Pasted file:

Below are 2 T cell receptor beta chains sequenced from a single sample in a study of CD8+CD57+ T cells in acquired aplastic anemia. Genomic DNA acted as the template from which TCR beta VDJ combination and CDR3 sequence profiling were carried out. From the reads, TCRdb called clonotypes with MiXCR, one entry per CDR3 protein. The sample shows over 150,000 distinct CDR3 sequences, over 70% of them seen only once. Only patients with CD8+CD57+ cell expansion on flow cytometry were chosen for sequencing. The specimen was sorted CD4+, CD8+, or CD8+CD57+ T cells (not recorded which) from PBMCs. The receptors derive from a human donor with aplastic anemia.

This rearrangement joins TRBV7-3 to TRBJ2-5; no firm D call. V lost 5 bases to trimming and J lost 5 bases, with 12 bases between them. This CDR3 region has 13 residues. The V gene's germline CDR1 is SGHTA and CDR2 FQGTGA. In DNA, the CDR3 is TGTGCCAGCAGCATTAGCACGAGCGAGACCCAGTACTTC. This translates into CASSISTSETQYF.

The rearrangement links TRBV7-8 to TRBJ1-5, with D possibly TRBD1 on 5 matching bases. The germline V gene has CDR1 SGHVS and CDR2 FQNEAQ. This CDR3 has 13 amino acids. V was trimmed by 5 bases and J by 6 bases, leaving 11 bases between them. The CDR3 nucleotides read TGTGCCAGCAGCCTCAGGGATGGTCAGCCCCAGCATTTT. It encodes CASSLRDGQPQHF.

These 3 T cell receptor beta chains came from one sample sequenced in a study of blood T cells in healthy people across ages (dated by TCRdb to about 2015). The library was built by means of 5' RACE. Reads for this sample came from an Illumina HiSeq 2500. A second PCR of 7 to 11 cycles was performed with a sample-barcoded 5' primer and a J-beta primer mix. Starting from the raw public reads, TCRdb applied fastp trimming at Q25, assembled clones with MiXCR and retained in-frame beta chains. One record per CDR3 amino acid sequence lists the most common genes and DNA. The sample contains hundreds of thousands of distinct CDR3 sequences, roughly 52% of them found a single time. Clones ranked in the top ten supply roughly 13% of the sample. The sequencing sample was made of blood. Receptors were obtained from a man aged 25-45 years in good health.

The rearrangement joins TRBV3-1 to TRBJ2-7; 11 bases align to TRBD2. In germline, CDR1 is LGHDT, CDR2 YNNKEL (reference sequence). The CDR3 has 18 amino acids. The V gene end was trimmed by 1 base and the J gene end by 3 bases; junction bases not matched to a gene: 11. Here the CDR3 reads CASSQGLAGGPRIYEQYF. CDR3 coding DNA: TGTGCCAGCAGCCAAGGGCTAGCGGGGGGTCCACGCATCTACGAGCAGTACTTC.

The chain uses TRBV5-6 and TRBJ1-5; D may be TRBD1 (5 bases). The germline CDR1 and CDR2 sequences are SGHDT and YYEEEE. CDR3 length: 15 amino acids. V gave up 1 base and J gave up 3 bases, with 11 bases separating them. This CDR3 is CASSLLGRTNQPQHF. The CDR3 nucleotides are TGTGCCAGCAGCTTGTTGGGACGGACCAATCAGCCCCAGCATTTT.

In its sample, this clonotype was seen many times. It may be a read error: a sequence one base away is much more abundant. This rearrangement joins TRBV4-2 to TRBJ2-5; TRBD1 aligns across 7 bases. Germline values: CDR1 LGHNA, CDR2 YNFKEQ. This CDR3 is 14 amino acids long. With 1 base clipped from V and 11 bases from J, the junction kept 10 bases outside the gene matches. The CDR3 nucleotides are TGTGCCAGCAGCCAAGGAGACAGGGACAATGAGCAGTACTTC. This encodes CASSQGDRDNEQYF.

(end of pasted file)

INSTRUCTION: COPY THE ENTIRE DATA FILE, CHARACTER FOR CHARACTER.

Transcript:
Below are 2 T cell receptor beta chains sequenced from a single sample in a study of CD8+CD57+ T cells in acquired aplastic anemia. Genomic DNA acted as the template from which TCR beta VDJ combination and CDR3 sequence profiling were carried out. From the reads, TCRdb called clonotypes with MiXCR, one entry per CDR3 protein. The sample shows over 150,000 distinct CDR3 sequences, over 70% of them seen only once. Only patients with CD8+CD57+ cell expansion on flow cytometry were chosen for sequencing. The specimen was sorted CD4+, CD8+, or CD8+CD57+ T cells (not recorded which) from PBMCs. The receptors derive from a human donor with aplastic anemia.

This rearrangement joins TRBV7-3 to TRBJ2-5; no firm D call. V lost 5 bases to trimming and J lost 5 bases, with 12 bases between them. This CDR3 region has 13 residues. The V gene's germline CDR1 is SGHTA and CDR2 FQGTGA. In DNA, the CDR3 is TGTGCCAGCAGCATTAGCACGAGCGAGACCCAGTACTTC. This translates into CASSISTSETQYF.

The rearrangement links TRBV7-8 to TRBJ1-5, with D possibly TRBD1 on 5 matching bases. The germline V gene has CDR1 SGHVS and CDR2 FQNEAQ. This CDR3 has 13 amino acids. V was trimmed by 5 bases and J by 6 bases, leaving 11 bases between them. The CDR3 nucleotides read TGTGCCAGCAGCCTCAGGGATGGTCAGCCCCAGCATTTT. It encodes CASSLRDGQPQHF.

These 3 T cell receptor beta chains came from one sample sequenced in a study of blood T cells in healthy people across ages (dated by TCRdb to about 2015). The library was built by means of 5' RACE. Reads for this sample came from an Illumina HiSeq 2500. A second PCR of 7 to 11 cycles was performed with a sample-barcoded 5' primer and a J-beta primer mix. Starting from the raw public reads, TCRdb applied fastp trimming at Q25, assembled clones with MiXCR and retained in-frame beta chains. One record per CDR3 amino acid sequence lists the most common genes and DNA. The sample contains hundreds of thousands of distinct CDR3 sequences, roughly 52% of them found a single time. Clones ranked in the top ten supply roughly 13% of the sample. The sequencing sample was made of blood. Receptors were obtained from a man aged 25-45 years in good health.

The rearrangement joins TRBV3-1 to TRBJ2-7; 11 bases align to TRBD2. In germline, CDR1 is LGHDT, CDR2 YNNKEL (reference sequence). The CDR3 has 18 amino acids. The V gene end was trimmed by 1 base and the J gene end by 3 bases; junction bases not matched to a gene: 11. Here the CDR3 reads CASSQGLAGGPRIYEQYF. CDR3 coding DNA: TGTGCCAGCAGCCAAGGGCTAGCGGGGGGTCCACGCATCTACGAGCAGTACTTC.

The chain uses TRBV5-6 and TRBJ1-5; D may be TRBD1 (5 bases). The germline CDR1 and CDR2 sequences are SGHDT and YYEEEE. CDR3 length: 15 amino acids. V gave up 1 base and J gave up 3 bases, with 11 bases separating them. This CDR3 is CASSLLGRTNQPQHF. The CDR3 nucleotides are TGTGCCAGCAGCTTGTTGGGACGGACCAATCAGCCCCAGCATTTT.

In its sample, this clonotype was seen many times. It may be a read error: a sequence one base away is much more abundant. This rearrangement joins TRBV4-2 to TRBJ2-5; TRBD1 aligns across 7 bases. Germline values: CDR1 LGHNA, CDR2 YNFKEQ. This CDR3 is 14 amino acids long. With 1 base clipped from V and 11 bases from J, the junction kept 10 bases outside the gene matches. The CDR3 nucleotides are TGTGCCAGCAGCCAAGGAGACAGGGACAATGAGCAGTACTTC. This encodes CASSQGDRDNEQYF.